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Tuesday, August 23, 2016

How to Create a Map and Timeline Mashup

myHistro is a free multimedia timeline creation tool. When you create a timeline on myHistro each event that you add can be simultaneously displayed on a map on the same screen. Every event that you add to your myHistro timelines can include pictures and videos. On myHistro you can build a personal timeline or build a timeline about a theme or event in history. myHistro timelines can be created online or you can use the free iOS app to create events on your timeline. In the video embedded below I demonstrate how to create a multimedia timeline on myHistro.com.

TurboNote - Take & Share Notes While Watching Videos

TurboNote is a great Chrome extension that enables you to take notes while watching a video in the same web browser window. Unlike some similar extensions, TurboNote isn't limited to working with YouTube videos. TurboNote can be used on Vimeo, Netflix, and Facebook videos.

With the TurboNote extension installed you can take notes while watching any video. To take notes just tap the TurboNote extension icon in your browser and a menu for taking notes appears. Any notes that you type are automatically time-stamped. You can go back and edit your notes at any time by opening the TurboNote sticky notes option as seen in the video below. All notes can be shared via social media and email.


Applications for Education
TurboNote could be a great extension for students to use to write questions that pop-up while they are watching a video that you've assigned to them or that they have found on their own. They could then share those questions with you and or their classmates. I would have students share their questions with me then research the answers and share those with me too.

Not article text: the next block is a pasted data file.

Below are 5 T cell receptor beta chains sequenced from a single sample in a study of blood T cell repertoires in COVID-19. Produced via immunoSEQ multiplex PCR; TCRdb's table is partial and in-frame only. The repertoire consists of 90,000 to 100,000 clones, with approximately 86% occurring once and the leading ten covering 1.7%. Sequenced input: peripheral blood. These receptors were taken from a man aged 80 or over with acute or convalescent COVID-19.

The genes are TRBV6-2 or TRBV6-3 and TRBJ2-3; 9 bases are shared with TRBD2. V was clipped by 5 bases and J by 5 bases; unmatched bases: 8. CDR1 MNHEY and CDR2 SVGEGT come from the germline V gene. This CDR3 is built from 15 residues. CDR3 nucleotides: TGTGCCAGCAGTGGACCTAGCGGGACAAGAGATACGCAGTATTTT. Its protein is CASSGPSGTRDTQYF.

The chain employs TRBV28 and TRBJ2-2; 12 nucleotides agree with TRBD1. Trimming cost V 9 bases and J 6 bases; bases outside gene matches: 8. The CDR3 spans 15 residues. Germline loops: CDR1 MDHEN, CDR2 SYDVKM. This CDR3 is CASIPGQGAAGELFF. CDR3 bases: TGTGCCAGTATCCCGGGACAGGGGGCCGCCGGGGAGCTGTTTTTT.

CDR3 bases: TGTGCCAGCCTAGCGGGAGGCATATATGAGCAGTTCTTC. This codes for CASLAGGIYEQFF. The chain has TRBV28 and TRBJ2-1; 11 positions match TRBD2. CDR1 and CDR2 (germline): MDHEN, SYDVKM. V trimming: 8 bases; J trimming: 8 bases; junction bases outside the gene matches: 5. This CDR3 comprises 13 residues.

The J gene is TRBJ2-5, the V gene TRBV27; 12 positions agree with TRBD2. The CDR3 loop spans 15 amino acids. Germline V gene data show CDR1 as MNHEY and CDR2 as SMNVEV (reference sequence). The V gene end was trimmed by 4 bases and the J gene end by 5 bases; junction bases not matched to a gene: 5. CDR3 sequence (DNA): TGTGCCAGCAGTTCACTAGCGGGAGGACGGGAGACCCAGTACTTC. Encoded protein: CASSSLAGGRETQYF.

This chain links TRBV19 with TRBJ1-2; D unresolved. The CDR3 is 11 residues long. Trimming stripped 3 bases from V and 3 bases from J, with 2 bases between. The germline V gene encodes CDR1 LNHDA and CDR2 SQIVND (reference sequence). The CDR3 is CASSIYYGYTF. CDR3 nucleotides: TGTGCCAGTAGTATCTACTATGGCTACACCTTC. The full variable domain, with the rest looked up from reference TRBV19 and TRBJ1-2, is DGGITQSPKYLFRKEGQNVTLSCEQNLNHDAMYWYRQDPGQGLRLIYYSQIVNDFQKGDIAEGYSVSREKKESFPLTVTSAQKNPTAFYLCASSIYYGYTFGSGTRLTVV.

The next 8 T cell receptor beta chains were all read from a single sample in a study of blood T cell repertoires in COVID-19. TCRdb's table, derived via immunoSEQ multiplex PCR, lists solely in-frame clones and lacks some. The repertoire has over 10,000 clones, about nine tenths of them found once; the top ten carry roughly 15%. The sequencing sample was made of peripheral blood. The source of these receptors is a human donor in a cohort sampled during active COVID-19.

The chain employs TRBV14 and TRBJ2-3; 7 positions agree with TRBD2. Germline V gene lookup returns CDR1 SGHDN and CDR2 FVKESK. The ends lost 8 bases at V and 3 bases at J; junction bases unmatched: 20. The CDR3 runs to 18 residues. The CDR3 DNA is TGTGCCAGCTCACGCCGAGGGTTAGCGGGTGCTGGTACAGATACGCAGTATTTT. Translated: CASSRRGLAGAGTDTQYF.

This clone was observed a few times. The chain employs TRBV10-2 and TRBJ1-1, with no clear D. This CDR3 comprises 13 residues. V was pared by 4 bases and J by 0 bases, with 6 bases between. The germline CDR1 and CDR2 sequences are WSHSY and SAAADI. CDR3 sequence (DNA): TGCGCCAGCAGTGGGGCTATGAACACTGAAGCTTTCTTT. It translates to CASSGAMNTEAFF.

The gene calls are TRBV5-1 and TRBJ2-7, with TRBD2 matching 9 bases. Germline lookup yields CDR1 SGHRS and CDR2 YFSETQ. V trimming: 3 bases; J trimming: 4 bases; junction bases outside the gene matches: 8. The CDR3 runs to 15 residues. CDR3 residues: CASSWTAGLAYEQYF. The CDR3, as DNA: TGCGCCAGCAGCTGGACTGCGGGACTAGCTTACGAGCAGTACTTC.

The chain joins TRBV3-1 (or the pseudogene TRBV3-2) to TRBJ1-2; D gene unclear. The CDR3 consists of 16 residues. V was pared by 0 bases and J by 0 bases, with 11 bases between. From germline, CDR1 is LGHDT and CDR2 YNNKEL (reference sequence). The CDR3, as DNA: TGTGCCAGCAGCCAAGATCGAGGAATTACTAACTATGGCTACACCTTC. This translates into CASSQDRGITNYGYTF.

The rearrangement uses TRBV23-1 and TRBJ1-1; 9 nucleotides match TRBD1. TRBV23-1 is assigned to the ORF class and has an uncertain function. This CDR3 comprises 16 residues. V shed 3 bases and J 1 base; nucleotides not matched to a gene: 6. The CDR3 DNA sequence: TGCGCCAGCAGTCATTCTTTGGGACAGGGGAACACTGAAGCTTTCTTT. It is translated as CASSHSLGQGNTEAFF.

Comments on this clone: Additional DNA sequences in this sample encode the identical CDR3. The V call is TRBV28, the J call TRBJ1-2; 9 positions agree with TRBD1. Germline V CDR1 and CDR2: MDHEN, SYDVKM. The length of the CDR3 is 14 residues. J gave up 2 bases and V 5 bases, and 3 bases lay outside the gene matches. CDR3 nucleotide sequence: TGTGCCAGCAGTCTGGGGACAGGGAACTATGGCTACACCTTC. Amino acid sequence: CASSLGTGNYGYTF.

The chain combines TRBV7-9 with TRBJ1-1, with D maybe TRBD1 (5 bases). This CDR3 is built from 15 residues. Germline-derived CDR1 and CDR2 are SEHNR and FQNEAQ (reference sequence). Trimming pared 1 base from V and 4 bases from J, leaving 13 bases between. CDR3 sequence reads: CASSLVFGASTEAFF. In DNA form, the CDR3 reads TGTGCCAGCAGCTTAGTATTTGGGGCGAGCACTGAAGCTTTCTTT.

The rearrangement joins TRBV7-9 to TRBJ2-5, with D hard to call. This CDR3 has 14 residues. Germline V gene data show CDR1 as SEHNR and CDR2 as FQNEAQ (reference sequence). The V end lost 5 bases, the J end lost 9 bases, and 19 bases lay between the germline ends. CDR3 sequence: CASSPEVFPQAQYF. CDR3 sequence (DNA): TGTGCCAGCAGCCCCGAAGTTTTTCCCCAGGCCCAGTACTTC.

A Google Apps Guidebook Published by Students

My friend Kern Kelley and his students at Nokomis High School in Newport, Maine have spent most of this year putting together The Google Apps Guidebook. Kern and his students, collectively referred to as the Tech Sherpas, created the book for teachers who are new to using Google Apps for Education. The guidebook takes teachers through the core features of Google Apps for Education including Google Drive, Docs, Slides, Sites, Forms, Sheets, and Classroom. They also share tips for learning and leading Google search lessons.

Kern has long been my go-to person for questions regarding advanced aspects of Google Sheets and Forms. I jumped to that section when I received a copy of the book. I quickly found a great tip about using case-sensitive data validation to password-protect Google Forms. I also found a handy tip on conditional formatting in Google Sheets that will help me automate some functions in future Google Sheets.

For visual learners, The Google Apps Guidebook offers plenty of visuals that illustrate key steps in formatting of Documents, Slides, Classroom, Sheets, and Slides.

Like any physical how-to book about technology, The Google Apps Guidebook does suffer a little bit from recent changes to Google Apps. For example, this week Google rolled-out new features in Forms and Classroom. Those new features won't be found in the book. Fortunately, the book has more than enough evergreen content, the search lesson for example, that the book is worth your investment.

Overall, The Google Apps Guidebook is a good publication for new Google Apps for Education users. It can be purchased in bulk for professional development purposes. Tell Kern that I sent you.